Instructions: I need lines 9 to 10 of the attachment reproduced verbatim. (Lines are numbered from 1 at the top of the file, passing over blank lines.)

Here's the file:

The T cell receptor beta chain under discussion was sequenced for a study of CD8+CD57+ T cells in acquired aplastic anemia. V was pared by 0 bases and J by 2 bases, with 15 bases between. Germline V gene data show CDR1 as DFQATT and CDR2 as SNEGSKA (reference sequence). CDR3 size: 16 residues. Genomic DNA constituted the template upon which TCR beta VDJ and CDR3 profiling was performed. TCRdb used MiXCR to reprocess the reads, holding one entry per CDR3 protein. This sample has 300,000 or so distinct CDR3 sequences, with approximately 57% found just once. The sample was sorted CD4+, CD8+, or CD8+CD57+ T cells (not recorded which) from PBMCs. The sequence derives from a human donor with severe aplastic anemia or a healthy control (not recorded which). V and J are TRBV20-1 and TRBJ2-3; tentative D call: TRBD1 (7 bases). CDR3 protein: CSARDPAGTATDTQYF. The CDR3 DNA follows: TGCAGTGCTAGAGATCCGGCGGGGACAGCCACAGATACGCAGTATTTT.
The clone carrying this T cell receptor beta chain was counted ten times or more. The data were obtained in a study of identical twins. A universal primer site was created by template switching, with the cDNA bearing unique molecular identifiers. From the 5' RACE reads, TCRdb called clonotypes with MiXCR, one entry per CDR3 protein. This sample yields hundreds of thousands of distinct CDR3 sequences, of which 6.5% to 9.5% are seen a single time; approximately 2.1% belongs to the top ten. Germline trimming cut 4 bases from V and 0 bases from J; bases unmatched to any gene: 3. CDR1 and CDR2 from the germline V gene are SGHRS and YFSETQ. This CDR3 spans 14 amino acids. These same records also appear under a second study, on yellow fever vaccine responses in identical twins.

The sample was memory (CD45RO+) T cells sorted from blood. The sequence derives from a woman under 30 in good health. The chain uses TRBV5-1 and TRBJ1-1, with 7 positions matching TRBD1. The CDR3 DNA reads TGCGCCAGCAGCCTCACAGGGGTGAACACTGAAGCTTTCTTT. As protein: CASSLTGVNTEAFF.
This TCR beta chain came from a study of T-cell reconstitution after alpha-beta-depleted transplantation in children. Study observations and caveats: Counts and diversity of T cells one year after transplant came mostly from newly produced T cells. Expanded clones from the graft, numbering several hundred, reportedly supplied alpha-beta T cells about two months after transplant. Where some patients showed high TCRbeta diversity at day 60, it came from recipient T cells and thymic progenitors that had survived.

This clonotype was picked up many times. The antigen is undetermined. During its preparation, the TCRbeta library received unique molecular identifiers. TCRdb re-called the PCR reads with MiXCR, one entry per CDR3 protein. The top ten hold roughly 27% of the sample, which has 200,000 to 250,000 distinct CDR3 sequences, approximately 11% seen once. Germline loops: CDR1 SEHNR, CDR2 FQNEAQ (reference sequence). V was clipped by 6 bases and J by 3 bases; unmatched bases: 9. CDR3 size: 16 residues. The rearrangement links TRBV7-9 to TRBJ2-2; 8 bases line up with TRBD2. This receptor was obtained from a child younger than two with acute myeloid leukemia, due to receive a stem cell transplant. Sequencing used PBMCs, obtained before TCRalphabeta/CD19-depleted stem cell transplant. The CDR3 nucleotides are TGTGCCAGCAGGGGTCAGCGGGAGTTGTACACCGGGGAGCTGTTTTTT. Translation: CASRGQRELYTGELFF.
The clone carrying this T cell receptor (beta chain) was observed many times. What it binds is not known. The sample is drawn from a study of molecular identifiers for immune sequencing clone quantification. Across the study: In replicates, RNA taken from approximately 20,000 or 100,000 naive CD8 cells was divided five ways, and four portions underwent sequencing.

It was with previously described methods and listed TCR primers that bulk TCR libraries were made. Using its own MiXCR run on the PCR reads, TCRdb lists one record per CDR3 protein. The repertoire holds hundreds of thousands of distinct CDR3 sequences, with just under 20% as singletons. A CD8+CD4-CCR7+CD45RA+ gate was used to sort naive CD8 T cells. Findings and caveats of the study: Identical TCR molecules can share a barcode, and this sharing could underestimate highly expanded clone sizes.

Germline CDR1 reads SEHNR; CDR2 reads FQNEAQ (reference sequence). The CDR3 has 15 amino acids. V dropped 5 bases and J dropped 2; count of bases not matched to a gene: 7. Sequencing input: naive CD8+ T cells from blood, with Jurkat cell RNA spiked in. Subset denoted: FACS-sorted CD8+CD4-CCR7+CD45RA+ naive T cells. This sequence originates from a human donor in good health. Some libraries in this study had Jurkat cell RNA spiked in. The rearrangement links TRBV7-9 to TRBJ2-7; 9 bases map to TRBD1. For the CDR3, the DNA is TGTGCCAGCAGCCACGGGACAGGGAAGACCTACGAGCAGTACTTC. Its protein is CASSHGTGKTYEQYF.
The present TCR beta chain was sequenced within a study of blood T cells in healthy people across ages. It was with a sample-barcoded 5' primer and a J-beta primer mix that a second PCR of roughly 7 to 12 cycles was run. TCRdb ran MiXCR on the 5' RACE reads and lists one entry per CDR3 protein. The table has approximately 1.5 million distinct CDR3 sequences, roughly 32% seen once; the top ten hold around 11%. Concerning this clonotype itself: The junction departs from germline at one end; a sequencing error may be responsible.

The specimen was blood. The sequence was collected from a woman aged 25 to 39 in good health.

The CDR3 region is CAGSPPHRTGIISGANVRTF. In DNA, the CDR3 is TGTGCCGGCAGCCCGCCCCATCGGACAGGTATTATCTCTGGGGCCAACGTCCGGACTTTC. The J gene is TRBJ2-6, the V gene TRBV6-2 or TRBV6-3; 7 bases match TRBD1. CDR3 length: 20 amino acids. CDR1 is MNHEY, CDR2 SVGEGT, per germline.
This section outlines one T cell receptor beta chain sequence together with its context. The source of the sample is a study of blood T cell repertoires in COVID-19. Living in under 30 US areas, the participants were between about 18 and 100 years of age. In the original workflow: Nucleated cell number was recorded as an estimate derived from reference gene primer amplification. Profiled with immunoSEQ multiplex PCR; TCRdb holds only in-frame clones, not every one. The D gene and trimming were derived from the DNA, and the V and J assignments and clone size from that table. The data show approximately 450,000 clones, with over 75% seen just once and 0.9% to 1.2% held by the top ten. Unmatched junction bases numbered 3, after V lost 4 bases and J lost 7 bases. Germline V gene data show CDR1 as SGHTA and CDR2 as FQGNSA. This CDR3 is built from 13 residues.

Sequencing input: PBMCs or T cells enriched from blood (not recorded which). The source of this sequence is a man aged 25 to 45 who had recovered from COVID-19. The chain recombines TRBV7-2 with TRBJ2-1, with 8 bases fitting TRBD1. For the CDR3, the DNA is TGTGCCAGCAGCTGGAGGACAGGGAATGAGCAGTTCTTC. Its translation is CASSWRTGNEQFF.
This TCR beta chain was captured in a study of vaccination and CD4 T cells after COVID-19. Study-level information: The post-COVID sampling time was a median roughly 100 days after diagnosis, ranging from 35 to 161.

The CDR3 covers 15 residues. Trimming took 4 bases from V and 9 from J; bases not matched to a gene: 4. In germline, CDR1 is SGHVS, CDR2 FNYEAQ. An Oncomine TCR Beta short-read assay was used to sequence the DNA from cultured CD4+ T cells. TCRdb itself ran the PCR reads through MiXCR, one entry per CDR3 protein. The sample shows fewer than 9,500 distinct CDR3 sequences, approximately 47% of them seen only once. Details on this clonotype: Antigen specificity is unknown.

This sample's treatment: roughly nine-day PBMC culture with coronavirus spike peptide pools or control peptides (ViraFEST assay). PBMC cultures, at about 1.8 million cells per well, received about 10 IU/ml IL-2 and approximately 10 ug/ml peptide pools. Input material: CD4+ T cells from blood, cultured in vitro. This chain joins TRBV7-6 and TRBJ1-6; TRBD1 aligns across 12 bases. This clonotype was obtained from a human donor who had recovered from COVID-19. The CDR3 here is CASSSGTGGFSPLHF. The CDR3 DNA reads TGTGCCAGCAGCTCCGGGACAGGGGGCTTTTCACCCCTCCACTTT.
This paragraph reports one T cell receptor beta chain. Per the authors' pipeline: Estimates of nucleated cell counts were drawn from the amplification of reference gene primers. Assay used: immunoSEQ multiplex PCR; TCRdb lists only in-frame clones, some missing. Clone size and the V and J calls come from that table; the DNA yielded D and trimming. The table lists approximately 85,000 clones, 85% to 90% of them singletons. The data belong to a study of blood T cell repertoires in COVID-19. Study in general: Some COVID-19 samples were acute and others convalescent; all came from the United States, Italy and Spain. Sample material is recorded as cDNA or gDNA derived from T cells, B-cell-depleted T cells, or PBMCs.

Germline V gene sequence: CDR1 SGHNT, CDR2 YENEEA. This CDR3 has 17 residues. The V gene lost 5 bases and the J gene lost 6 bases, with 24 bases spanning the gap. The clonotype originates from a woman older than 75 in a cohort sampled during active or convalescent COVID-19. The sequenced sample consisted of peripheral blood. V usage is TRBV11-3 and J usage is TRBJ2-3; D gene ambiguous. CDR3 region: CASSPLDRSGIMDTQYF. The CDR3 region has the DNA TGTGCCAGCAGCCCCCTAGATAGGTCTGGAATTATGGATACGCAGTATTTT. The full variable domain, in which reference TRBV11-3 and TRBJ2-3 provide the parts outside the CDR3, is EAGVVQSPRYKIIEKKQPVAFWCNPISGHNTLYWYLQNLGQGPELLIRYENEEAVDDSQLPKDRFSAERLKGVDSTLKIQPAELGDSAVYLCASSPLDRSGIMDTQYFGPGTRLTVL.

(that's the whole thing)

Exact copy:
The present TCR beta chain was sequenced within a study of blood T cells in healthy people across ages. It was with a sample-barcoded 5' primer and a J-beta primer mix that a second PCR of roughly 7 to 12 cycles was run. TCRdb ran MiXCR on the 5' RACE reads and lists one entry per CDR3 protein. The table has approximately 1.5 million distinct CDR3 sequences, roughly 32% seen once; the top ten hold around 11%. Concerning this clonotype itself: The junction departs from germline at one end; a sequencing error may be responsible.

The specimen was blood. The sequence was collected from a woman aged 25 to 39 in good health.